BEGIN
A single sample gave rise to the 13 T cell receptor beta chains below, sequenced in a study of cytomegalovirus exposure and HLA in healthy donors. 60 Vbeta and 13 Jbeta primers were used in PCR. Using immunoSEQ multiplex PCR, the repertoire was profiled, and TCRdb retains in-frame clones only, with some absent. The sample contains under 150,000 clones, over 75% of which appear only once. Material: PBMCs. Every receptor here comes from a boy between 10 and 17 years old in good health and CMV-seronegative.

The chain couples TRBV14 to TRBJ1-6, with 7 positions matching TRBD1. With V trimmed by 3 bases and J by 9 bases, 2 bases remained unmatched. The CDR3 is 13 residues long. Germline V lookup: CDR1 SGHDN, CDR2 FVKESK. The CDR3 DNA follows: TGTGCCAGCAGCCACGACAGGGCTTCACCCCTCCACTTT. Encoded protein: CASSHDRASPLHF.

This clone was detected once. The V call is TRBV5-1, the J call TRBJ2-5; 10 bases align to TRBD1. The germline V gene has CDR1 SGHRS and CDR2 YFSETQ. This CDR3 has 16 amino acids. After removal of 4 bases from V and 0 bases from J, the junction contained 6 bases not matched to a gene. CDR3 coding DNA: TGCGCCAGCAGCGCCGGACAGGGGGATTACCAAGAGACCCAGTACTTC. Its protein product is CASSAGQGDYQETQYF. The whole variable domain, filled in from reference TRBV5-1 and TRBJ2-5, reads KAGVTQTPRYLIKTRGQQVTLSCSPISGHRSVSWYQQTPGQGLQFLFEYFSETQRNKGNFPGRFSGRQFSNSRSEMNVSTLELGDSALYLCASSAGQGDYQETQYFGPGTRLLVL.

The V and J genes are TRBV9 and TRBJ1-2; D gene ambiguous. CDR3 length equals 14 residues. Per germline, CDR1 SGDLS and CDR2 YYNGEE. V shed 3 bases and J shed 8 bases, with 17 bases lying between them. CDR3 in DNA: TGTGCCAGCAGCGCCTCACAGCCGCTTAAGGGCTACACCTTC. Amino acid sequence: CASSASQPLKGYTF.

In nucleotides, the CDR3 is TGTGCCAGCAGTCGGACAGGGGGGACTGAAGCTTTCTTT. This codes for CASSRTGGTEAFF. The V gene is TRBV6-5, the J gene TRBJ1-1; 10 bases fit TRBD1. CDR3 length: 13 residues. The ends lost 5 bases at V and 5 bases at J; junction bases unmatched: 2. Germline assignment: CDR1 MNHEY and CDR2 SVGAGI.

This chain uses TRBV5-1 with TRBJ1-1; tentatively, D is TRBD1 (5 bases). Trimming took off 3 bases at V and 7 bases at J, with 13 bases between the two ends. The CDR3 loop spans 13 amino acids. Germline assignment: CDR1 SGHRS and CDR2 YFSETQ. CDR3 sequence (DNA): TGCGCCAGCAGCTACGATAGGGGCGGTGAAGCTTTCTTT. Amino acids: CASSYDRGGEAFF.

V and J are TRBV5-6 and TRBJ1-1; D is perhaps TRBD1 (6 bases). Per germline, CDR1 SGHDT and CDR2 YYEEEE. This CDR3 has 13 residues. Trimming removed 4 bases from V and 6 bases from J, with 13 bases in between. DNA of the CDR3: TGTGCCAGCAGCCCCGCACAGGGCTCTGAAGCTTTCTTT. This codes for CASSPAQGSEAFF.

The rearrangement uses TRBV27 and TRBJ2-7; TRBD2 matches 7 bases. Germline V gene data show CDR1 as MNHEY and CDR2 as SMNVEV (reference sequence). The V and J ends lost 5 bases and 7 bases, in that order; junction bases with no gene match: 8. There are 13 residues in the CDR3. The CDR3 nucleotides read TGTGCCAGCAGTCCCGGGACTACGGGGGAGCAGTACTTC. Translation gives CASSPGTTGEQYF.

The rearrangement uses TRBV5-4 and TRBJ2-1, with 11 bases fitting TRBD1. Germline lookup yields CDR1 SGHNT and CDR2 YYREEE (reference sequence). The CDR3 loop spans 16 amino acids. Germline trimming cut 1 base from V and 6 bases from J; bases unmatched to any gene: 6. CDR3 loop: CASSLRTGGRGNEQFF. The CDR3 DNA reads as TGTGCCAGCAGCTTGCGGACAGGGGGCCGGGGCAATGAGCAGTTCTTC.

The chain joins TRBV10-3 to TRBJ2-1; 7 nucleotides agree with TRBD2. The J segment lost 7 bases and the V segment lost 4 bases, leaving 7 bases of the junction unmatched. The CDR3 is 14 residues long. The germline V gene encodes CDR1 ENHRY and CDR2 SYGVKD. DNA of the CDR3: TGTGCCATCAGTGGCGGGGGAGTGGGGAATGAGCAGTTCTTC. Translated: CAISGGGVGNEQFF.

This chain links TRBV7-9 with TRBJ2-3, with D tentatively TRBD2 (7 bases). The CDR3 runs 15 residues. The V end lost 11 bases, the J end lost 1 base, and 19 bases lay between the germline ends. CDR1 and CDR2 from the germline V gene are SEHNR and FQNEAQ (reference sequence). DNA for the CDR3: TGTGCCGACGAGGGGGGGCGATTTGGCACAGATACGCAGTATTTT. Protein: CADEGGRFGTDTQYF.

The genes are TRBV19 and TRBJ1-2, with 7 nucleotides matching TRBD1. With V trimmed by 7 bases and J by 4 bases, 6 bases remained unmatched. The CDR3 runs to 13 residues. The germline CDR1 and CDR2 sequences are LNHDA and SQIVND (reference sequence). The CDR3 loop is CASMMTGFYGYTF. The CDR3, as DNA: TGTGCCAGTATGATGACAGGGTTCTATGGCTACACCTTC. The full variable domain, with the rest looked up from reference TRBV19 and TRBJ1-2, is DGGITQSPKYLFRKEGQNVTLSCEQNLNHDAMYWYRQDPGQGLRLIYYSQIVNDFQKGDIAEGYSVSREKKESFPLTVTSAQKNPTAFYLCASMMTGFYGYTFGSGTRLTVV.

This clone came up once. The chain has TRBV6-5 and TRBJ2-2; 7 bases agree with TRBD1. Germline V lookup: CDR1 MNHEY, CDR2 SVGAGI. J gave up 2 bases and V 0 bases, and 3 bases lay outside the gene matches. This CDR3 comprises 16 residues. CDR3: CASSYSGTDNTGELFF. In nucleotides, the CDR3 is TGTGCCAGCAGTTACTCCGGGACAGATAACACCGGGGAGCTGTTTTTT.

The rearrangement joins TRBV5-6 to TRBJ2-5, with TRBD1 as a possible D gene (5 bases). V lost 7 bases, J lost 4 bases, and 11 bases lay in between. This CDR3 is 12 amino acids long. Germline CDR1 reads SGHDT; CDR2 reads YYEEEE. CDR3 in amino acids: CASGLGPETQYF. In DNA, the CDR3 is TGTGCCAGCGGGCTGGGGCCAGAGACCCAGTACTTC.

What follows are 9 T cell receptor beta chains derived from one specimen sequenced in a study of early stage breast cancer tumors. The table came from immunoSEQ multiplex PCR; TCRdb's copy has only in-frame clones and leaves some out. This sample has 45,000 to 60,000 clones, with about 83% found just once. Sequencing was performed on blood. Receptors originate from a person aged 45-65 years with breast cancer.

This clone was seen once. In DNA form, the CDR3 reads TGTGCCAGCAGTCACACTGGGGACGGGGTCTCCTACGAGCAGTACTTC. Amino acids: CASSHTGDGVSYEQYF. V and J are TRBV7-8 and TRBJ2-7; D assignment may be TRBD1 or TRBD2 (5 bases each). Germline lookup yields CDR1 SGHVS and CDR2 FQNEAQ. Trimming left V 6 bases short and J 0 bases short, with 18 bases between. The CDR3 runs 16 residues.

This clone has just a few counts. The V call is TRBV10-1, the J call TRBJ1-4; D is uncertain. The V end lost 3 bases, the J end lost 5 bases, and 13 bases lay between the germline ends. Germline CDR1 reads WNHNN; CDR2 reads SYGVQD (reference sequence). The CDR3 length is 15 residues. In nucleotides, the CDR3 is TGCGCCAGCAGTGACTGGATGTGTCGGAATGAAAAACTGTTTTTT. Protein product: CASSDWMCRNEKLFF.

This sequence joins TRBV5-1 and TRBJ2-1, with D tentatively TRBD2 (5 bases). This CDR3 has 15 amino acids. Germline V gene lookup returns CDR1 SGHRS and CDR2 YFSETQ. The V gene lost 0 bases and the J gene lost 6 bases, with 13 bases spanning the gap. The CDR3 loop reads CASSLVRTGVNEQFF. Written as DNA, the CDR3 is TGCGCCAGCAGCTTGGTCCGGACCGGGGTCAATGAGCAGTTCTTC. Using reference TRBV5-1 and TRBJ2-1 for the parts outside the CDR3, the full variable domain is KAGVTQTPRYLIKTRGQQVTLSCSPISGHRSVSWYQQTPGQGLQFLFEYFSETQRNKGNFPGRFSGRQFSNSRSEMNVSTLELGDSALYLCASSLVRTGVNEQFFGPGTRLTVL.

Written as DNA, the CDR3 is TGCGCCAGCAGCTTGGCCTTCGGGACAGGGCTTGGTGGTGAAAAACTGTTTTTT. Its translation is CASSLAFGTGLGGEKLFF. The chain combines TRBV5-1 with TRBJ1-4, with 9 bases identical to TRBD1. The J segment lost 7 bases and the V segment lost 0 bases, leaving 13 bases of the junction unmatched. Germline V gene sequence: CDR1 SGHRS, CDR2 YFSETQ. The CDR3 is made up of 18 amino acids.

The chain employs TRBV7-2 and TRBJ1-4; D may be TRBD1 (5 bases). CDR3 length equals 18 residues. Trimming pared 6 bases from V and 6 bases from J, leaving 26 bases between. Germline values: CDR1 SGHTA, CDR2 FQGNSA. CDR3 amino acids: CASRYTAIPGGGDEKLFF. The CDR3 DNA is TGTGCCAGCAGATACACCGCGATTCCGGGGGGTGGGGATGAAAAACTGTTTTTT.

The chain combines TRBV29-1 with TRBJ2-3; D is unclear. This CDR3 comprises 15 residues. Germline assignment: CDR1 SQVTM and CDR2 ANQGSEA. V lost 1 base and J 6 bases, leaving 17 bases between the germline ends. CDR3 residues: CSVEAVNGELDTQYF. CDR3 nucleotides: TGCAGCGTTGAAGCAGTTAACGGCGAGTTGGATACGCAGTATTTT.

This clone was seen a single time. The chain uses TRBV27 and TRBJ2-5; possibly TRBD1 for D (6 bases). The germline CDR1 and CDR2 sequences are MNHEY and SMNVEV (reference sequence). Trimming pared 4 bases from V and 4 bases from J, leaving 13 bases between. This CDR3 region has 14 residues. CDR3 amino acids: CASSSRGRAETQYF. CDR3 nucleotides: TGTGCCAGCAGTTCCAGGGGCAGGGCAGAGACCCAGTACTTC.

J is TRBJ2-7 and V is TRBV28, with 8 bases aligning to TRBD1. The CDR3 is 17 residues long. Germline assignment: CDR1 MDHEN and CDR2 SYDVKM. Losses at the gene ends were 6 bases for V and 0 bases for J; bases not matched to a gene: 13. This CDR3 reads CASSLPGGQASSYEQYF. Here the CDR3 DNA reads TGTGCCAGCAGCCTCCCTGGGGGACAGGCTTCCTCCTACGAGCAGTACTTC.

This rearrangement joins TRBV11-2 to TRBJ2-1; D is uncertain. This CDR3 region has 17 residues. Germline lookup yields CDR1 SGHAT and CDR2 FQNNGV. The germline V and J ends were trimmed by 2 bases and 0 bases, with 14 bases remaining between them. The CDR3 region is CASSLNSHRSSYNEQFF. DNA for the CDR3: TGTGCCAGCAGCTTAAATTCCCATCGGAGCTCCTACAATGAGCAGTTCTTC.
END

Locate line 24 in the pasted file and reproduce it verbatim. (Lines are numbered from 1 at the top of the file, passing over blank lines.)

This rearrangement joins TRBV11-2 to TRBJ2-1; D is uncertain. This CDR3 region has 17 residues. Germline lookup yields CDR1 SGHAT and CDR2 FQNNGV. The germline V and J ends were trimmed by 2 bases and 0 bases, with 14 bases remaining between them. The CDR3 region is CASSLNSHRSSYNEQFF. DNA for the CDR3: TGTGCCAGCAGCTTAAATTCCCATCGGAGCTCCTACAATGAGCAGTTCTTC.